Greater efficiency, greater cost-effectiveness and greater flexibility: there are a number of benefits attributed to robotic process automation within the plastics industry, all which ultimately support process optimisation. Medium-sized companies in the plastics processing industry are retaining competitive advantage through automating the manufacturing process – whether it’s handling, loading and unloading of injection moulding machines or machining components.
Here KUKA UK Plastics sector manager Adam Hudson, provides an insight into the trends and challenges within the Plastics industry, how recent events have changed opinion, how i4.0 is encouraging us to adapt, and ultimately the returns achieved through automation.
How has the plastics industry diversified post COVID-19/BREXIT and are attitudes towards automation changing as a result?
We’ve seen an increase in plastics companies looking to incorporate automation for reasons above and beyond just profitability, which has traditionally been the driving factor. Brexit has noticeably reduced accessibility to low cost manual labour and COVID-19 restrictions have meant companies have had to rethink production landscapes that don’t allow for social distancing. With the threat of future pandemics now a real possibility, many production facilities are now more inclined than ever to make their practices durable. Robotics can play a big part in that process.
What trends are you seeing in the plastics industry at the moment that are dictating business owners must look to automated robotics as a solution?
Consumer demand is driving an increase in product variation/type. An increase in product quality, mostly fuelled by our (consumer) desire for less waste and a reduction in fewer disposable, single use items. While this is great for the consumer, it can be a major headache for the manufacturer. Traditional methods of automation are well suited to high volume, low variation products. Tooling changes can be time consuming and costly in a sector era when every minute counts and costs! Robotics can reduce tooling changes by utilising multiple part programs and even adapt dynamically to variable outcome production process.
What key areas are seeing the biggest benefits at the moment, from robot process automation?
Recent developments in force feedback, air skin technology and sensitive robotics mean the robot is now more useful in the plastics industry than ever before. We can use the sensitivity of the robot to alter its extraction methods, its feedback, to apply just the right amount of pressure to a deburring process and adjust dynamically. We can also incorporate air skin technology to put robots in places where they may be at risk of coming into contact with an operator. This can be particularly useful in instances where traditional guarding is difficult or restrictive to use.
What are manufacturers biggest challenges at present, and how are these challenges being overcome, through automated processes?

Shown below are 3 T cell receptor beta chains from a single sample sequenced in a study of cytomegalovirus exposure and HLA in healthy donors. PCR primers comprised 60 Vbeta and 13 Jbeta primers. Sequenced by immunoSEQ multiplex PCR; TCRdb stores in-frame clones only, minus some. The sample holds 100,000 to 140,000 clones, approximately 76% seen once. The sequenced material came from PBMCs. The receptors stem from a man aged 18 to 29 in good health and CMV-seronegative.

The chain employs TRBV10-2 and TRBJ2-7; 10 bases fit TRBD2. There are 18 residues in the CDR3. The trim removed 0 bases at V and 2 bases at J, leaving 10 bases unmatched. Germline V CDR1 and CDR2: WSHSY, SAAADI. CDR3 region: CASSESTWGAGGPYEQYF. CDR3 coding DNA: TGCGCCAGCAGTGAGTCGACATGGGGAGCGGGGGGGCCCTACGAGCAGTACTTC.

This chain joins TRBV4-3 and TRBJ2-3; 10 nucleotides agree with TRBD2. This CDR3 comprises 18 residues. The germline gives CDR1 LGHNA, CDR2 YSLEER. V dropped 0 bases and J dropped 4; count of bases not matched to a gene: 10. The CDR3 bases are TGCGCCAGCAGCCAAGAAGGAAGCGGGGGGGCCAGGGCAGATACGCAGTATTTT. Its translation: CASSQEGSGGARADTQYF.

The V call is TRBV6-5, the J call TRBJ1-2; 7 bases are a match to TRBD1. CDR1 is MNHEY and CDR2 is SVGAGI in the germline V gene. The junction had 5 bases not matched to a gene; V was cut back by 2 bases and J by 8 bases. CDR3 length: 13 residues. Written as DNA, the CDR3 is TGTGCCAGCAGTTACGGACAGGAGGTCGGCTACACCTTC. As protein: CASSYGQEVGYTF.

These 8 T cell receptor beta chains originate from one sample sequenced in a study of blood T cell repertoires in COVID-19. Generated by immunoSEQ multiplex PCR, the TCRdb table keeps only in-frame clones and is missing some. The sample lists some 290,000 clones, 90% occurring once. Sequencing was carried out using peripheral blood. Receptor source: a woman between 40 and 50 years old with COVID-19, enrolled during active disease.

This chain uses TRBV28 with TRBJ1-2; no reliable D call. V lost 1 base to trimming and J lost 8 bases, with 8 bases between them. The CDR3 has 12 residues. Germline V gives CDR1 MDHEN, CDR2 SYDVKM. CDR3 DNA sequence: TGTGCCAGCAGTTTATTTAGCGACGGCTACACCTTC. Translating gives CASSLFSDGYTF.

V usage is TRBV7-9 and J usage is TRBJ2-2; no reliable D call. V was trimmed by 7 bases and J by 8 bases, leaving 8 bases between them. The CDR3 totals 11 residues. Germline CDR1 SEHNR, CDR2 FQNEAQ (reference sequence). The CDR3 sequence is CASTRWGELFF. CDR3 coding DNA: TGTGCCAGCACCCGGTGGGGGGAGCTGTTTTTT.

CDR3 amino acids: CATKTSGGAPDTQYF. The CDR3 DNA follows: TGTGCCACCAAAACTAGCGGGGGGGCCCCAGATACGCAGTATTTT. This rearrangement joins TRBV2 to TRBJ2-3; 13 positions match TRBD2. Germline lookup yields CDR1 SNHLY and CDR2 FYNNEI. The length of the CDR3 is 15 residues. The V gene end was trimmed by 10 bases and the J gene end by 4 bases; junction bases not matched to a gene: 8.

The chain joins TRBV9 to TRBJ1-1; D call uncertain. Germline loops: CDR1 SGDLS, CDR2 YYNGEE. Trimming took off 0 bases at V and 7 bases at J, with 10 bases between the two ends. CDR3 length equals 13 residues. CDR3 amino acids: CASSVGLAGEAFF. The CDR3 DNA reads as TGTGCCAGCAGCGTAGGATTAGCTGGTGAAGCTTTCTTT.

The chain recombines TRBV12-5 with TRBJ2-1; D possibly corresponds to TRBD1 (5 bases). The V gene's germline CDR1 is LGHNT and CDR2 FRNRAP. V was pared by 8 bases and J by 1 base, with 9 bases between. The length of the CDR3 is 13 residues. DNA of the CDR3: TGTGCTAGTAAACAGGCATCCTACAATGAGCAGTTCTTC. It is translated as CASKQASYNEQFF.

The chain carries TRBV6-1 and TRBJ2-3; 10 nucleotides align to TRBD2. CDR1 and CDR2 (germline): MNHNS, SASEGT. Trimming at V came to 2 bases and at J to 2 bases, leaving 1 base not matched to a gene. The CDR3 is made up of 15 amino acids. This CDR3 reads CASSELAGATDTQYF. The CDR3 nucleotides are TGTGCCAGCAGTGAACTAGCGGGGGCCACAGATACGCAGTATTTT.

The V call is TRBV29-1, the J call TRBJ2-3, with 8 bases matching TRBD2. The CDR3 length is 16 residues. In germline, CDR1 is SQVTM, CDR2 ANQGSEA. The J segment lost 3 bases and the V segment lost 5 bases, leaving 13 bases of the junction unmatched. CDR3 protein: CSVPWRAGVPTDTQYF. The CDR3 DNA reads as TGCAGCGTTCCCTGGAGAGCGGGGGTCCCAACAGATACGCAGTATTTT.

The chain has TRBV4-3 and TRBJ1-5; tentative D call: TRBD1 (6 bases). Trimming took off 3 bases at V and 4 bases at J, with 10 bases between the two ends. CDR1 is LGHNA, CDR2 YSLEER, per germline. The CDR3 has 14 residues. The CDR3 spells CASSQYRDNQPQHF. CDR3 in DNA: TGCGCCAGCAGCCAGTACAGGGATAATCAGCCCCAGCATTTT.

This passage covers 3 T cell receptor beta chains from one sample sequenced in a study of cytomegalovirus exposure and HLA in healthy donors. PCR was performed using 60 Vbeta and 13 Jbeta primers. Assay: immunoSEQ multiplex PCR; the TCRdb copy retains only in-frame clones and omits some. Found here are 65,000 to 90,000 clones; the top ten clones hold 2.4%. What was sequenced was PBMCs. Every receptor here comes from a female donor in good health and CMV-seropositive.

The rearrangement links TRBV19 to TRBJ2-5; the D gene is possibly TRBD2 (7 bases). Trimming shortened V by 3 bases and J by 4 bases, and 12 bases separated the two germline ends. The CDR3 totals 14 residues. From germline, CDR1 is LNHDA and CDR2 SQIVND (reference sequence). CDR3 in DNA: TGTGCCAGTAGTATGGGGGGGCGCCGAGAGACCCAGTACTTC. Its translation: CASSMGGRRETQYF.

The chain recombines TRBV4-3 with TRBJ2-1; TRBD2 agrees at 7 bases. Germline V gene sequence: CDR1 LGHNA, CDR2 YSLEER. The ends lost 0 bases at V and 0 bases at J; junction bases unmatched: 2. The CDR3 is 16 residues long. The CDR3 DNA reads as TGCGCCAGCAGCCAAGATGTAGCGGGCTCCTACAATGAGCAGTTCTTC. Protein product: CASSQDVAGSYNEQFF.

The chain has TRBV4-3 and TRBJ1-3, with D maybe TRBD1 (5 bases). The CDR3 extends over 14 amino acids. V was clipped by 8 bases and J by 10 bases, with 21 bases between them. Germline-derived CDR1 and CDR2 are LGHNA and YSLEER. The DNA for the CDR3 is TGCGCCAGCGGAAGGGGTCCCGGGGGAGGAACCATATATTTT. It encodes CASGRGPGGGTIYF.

Adaptability and high production costs are the biggest challenges facing many manufacturers in the plastics industry at the moment. Production contracts are being more fiercely fought than previously and loyalty harder than ever to win. The result is many companies find themselves taking on more short term, lower volume contracts which can have a dramatic effect on their bottom line. Engineering projects and tool change overs are the hardest aspect of production to cost and bill, as they are less likely to offer the predictability of production time. The flexibility of a 6 axis robot means it can operate with multiple end effectors and potentially be reused and repurposed in a number of ways. The less time these companies can spend undertaking engineering work and tool change overs, the more chance they have of achieving consistent income.
How do you envisage the industry shall evolve, from an automation perspective and do you feel that ‘traditional’ processes can be retained, in which areas and why?
Industry 4.0 is teaching us about adaptability in production, but also of the connectivity and collaboration that can exist between processes. Many of the traditional aspects of plastics production will remain, they have been tried and tested for decades. Where the sector can evolve is through linking these processes together more organically; having robots extracting from the IMM, sorting and packing, AGVs moving components from station to station only when they’re needed etc. The key though is that every aspect of that process is interactive and will adjust and adapt to its limitations or required output. The technology is already there for the taking, it just takes a few more of us to embrace for a brighter future.
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